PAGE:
Why is Informational Interviewing important?

Informational interviewing is asking for resources, not asking for a job. However, informational interviewing may connect you to job opportunities. Frequently, employers do not post all of their vacancies through public announcements. These un-posted vacancies are referred to as the “hidden job market,” which accounts for nearly 70% of job opportunities.

Through informational interviewing, a job seeker leaves an impression with that industry expert. You are investing your time in building a relationship with the expert that can lead to, potentially, other future industry contacts. This networking could result in job opportunities.

How To Identify Potential Contacts

Everyone is a potential contact. There are “strong” connections, such as family and friends and “weak” connections, like classmates, former co-workers or new acquaintances at events. Use your personal network, professional associations, social media and the Wasserman Center to expand your connections!

How To Initiate an Informational Interview

First, identify who you are (i.e. your brand), what do you want to communicate, what are your goals and how you can maintain this relationship.

When requesting an informational interview, be clear and direct in your request. Introduce yourself and explain any connection, why you would like to meet and how you would like to connect (e.g. telephone, in person, video chat).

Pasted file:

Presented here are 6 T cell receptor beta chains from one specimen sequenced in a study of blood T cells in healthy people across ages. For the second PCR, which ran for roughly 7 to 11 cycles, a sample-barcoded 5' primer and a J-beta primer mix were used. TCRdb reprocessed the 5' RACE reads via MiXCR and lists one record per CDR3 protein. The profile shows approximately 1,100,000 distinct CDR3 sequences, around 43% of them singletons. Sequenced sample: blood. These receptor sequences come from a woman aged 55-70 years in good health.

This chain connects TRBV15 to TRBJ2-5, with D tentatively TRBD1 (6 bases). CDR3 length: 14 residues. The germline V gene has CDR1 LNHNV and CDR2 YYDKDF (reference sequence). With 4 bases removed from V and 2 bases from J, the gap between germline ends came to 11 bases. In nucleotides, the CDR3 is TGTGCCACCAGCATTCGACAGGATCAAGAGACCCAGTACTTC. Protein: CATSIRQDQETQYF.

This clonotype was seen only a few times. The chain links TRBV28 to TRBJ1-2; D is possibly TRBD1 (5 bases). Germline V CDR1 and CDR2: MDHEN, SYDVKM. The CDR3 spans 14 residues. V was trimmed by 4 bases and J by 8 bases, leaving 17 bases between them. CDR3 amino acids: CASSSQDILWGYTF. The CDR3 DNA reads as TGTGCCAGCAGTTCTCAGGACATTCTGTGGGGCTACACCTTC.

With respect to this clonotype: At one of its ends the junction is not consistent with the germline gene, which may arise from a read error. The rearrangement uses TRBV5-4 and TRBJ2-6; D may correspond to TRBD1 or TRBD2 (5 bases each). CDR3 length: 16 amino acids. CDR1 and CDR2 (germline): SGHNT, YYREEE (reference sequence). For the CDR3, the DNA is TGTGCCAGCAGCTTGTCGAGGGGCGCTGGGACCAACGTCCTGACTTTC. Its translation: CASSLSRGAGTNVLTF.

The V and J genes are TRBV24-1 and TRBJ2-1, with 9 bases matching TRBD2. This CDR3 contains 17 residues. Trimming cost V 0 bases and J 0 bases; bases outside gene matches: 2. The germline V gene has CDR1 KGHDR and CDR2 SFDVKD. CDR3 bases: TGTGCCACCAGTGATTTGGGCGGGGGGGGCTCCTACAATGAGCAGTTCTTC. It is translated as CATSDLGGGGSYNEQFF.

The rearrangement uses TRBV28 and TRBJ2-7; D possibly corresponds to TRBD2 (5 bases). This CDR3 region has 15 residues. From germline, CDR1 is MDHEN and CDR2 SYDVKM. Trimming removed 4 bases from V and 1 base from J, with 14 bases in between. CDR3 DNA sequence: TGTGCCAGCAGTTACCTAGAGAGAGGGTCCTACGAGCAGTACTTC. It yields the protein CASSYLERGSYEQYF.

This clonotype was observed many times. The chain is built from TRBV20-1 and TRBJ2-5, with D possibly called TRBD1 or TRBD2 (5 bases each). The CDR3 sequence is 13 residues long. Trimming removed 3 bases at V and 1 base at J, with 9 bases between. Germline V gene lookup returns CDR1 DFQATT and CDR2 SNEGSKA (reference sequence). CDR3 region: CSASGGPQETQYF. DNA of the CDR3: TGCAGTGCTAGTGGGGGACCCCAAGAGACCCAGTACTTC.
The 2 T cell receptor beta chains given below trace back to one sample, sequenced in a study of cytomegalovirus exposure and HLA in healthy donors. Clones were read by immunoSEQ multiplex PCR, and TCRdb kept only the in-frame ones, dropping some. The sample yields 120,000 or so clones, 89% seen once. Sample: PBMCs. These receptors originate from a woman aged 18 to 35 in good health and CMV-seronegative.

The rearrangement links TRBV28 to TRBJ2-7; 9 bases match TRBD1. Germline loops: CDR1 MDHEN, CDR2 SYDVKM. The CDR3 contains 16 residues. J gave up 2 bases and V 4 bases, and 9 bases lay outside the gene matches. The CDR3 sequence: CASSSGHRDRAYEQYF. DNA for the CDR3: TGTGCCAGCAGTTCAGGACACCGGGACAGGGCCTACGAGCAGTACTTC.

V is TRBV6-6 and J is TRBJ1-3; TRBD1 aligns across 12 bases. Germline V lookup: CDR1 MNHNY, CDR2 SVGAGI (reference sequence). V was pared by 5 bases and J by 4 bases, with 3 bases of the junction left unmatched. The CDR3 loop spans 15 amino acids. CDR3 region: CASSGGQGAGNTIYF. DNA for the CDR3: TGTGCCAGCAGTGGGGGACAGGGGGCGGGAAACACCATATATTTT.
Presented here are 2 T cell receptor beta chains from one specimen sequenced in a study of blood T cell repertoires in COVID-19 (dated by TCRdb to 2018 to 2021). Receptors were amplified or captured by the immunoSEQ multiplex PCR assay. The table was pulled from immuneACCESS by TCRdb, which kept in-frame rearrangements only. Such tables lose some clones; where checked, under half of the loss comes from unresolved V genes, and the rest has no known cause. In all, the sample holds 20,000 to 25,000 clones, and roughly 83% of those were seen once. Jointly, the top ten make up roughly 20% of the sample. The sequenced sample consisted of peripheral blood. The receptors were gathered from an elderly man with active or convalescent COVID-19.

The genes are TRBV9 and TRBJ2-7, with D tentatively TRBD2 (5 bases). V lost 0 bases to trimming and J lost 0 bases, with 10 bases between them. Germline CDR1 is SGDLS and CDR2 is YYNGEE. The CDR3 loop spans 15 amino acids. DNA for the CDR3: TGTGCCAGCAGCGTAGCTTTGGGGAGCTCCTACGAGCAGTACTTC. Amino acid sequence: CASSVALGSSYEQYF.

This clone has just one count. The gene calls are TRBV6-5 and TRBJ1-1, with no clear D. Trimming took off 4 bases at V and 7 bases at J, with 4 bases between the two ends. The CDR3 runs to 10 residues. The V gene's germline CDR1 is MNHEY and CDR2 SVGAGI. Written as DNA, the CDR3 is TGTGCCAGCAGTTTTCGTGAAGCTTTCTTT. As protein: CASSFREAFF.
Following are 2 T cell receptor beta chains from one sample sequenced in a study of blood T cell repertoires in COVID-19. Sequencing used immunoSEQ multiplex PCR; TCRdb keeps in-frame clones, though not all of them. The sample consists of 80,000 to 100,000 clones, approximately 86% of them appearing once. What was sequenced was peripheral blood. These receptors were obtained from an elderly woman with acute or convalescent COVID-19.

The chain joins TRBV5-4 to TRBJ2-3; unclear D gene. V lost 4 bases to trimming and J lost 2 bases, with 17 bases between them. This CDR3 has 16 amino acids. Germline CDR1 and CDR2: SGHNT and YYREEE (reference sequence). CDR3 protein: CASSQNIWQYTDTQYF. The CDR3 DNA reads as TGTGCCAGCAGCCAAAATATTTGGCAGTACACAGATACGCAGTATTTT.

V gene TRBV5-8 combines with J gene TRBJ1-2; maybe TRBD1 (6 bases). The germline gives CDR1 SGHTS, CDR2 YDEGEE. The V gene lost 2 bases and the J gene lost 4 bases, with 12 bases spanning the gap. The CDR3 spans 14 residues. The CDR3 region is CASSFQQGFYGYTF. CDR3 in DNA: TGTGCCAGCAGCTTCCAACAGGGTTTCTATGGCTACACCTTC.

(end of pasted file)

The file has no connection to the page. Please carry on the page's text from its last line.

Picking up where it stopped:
How to Conduct the Informational Interview

Your informational interview is to gain insight from an industry expert. Be prepared for the meeting by thinking of topics of conversation, conducting research on that person and/or organization and think of questions. Informational interviewing is your chance to gain critical insight into your career field from experts!

After the Informational Interview

Your goal is to maintain this relationship and build connections, especially after the meeting. Remember to send a quick thank you note (within 24 hours). Maintain the relationship by sending your contact an update on your professional life (every 1-3 months).